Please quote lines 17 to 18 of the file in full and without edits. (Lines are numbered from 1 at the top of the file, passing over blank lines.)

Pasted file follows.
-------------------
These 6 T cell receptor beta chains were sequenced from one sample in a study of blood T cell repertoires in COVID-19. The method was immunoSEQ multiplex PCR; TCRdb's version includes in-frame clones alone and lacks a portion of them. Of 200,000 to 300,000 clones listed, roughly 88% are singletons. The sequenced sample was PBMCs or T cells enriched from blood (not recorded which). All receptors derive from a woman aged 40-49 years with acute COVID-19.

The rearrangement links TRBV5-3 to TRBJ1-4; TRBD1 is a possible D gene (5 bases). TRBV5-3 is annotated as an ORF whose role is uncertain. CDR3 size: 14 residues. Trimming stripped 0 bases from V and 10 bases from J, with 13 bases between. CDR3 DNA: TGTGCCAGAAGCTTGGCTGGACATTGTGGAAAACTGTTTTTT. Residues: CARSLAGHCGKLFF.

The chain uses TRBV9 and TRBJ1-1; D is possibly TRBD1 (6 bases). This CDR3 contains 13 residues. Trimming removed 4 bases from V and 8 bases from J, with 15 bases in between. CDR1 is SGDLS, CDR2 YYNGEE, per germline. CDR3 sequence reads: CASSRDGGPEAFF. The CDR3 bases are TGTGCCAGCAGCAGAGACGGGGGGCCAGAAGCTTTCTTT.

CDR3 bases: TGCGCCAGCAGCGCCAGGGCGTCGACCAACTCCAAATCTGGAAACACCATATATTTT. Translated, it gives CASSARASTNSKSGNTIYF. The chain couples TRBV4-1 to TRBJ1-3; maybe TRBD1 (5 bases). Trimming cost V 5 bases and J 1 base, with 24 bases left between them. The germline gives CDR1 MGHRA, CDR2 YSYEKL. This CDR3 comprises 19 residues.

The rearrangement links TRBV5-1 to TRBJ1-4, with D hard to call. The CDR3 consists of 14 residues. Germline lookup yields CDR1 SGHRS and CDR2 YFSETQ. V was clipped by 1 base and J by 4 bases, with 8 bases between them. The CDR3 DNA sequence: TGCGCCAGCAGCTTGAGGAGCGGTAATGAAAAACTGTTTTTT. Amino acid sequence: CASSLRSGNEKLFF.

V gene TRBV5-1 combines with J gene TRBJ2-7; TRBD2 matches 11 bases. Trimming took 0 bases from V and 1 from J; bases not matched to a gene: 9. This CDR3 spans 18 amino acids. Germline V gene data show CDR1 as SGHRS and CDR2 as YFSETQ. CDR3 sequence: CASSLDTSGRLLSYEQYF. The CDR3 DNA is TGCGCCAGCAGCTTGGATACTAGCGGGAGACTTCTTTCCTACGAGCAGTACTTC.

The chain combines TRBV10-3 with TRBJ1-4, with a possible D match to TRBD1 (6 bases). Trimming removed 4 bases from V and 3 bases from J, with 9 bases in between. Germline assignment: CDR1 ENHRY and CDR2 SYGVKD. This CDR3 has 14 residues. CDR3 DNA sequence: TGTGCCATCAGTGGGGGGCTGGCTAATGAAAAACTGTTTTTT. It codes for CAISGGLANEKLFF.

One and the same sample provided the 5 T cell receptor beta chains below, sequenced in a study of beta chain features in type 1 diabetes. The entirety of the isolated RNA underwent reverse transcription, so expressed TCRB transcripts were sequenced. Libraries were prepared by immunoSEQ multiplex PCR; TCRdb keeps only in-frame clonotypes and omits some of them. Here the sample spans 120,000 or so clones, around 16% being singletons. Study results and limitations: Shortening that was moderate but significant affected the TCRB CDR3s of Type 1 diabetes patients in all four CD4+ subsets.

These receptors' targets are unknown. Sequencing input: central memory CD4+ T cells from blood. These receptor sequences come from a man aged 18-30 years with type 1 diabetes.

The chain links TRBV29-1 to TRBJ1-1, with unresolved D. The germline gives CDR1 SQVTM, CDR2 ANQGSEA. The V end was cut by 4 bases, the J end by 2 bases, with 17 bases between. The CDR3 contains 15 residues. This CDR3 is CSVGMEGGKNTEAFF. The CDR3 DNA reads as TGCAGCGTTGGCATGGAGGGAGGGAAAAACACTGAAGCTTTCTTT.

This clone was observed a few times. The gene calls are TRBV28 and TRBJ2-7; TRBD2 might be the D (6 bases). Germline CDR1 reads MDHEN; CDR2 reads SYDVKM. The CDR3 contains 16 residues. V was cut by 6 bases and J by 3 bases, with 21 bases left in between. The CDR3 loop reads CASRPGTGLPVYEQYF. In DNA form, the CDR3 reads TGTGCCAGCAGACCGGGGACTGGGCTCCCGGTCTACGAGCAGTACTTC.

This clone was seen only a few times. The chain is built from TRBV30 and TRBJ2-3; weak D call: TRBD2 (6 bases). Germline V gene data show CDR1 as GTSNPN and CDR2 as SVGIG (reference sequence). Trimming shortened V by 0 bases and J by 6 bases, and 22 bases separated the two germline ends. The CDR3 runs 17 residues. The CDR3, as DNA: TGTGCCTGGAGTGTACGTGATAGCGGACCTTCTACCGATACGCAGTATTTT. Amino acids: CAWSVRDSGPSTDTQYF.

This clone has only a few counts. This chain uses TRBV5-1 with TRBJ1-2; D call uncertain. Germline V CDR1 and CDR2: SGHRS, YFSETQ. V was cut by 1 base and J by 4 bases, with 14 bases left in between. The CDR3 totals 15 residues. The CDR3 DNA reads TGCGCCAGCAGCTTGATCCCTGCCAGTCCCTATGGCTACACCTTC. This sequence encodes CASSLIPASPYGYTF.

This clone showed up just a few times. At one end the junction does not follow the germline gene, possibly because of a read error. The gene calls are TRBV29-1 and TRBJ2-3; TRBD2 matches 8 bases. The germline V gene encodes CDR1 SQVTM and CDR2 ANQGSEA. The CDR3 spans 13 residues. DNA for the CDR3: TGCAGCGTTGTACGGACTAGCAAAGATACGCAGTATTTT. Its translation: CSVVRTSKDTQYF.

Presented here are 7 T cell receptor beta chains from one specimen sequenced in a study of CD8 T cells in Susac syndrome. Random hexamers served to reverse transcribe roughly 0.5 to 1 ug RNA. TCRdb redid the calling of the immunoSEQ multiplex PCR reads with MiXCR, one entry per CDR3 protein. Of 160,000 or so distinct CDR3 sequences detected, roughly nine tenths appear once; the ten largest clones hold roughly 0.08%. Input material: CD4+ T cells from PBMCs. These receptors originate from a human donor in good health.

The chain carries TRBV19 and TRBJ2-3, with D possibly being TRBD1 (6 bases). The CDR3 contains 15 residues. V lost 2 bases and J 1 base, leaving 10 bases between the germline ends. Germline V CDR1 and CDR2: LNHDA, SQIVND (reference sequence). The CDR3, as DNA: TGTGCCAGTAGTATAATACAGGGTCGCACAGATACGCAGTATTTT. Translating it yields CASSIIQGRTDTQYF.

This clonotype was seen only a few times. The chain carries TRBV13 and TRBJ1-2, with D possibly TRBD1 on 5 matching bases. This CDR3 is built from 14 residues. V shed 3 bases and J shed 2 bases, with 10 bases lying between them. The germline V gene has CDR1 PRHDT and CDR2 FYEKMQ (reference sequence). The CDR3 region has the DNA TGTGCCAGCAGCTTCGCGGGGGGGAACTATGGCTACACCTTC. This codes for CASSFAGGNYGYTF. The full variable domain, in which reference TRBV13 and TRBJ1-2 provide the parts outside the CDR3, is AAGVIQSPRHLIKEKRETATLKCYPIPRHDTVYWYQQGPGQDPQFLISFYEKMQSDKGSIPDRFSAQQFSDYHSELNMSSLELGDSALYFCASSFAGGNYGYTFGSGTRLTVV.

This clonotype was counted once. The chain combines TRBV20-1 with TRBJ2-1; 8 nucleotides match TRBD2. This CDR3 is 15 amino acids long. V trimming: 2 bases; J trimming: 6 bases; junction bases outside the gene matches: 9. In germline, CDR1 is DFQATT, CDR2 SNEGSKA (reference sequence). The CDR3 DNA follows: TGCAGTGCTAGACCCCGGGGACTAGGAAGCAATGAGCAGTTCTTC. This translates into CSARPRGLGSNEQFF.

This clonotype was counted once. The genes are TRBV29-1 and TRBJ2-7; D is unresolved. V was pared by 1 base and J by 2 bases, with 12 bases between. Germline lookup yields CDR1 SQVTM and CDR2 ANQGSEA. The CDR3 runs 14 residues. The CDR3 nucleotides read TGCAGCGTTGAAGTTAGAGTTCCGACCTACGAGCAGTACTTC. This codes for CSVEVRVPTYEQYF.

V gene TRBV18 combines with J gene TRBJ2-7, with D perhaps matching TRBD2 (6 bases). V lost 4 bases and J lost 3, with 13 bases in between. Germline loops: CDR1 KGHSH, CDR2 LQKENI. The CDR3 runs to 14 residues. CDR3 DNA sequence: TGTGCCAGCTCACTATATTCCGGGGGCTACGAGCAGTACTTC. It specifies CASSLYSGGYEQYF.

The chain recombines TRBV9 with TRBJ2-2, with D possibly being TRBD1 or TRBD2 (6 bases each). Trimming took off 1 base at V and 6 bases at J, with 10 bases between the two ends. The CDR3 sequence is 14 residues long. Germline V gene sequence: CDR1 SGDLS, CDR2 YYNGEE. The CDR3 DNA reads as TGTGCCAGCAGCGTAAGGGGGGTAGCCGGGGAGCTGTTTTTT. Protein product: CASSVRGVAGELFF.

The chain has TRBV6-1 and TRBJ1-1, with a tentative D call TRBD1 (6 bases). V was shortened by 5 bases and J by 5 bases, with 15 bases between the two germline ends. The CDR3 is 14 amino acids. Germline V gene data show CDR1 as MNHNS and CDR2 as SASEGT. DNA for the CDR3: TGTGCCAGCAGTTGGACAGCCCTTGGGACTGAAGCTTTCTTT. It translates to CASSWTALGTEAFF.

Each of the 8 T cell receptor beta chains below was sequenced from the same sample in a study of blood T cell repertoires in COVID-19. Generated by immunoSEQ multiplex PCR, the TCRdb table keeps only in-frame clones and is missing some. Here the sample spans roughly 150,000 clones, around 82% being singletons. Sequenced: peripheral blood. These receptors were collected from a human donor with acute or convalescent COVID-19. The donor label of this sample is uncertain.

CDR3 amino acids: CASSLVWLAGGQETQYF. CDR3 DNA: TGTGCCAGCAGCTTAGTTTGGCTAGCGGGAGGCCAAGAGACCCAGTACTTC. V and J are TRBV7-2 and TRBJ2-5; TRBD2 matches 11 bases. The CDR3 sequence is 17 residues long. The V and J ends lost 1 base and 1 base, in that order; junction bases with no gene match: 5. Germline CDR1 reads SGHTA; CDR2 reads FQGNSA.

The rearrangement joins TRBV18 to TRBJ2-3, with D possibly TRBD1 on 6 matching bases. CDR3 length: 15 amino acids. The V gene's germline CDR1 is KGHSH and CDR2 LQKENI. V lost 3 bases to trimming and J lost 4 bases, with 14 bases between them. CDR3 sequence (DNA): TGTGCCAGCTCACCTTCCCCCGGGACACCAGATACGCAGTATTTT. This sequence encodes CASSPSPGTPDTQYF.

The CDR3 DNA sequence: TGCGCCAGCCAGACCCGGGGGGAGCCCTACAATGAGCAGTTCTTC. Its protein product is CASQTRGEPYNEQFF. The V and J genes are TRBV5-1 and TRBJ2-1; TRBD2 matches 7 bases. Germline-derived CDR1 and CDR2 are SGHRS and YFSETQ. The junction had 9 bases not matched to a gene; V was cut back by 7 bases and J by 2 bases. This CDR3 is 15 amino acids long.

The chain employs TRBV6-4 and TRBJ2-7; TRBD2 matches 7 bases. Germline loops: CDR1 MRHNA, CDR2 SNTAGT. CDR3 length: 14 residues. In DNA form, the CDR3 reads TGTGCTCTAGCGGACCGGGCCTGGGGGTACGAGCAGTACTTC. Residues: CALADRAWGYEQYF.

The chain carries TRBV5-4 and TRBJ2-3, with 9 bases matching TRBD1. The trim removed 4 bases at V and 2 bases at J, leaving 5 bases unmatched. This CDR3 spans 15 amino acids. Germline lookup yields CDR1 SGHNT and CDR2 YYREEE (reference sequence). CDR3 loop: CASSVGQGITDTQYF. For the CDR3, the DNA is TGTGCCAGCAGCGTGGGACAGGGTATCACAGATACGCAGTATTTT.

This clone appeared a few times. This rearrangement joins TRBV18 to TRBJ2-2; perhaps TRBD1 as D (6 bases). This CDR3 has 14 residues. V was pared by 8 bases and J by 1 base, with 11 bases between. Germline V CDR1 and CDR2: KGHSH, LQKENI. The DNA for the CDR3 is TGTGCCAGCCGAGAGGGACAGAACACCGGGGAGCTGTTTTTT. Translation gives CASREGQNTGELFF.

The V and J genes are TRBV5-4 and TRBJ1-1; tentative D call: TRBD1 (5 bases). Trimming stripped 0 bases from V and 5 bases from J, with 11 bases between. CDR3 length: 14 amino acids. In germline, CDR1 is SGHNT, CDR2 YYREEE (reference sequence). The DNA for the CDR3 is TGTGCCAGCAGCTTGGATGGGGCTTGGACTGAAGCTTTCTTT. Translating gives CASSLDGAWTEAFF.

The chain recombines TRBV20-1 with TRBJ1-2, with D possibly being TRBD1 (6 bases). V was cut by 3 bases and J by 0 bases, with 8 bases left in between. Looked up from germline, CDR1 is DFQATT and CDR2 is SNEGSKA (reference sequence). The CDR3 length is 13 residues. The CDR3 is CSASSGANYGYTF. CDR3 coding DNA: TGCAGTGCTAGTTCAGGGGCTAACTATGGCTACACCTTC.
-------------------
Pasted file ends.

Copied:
This clonotype was seen only a few times. The chain carries TRBV13 and TRBJ1-2, with D possibly TRBD1 on 5 matching bases. This CDR3 is built from 14 residues. V shed 3 bases and J shed 2 bases, with 10 bases lying between them. The germline V gene has CDR1 PRHDT and CDR2 FYEKMQ (reference sequence). The CDR3 region has the DNA TGTGCCAGCAGCTTCGCGGGGGGGAACTATGGCTACACCTTC. This codes for CASSFAGGNYGYTF. The full variable domain, in which reference TRBV13 and TRBJ1-2 provide the parts outside the CDR3, is AAGVIQSPRHLIKEKRETATLKCYPIPRHDTVYWYQQGPGQDPQFLISFYEKMQSDKGSIPDRFSAQQFSDYHSELNMSSLELGDSALYFCASSFAGGNYGYTFGSGTRLTVV.

This clonotype was counted once. The chain combines TRBV20-1 with TRBJ2-1; 8 nucleotides match TRBD2. This CDR3 is 15 amino acids long. V trimming: 2 bases; J trimming: 6 bases; junction bases outside the gene matches: 9. In germline, CDR1 is DFQATT, CDR2 SNEGSKA (reference sequence). The CDR3 DNA follows: TGCAGTGCTAGACCCCGGGGACTAGGAAGCAATGAGCAGTTCTTC. This translates into CSARPRGLGSNEQFF.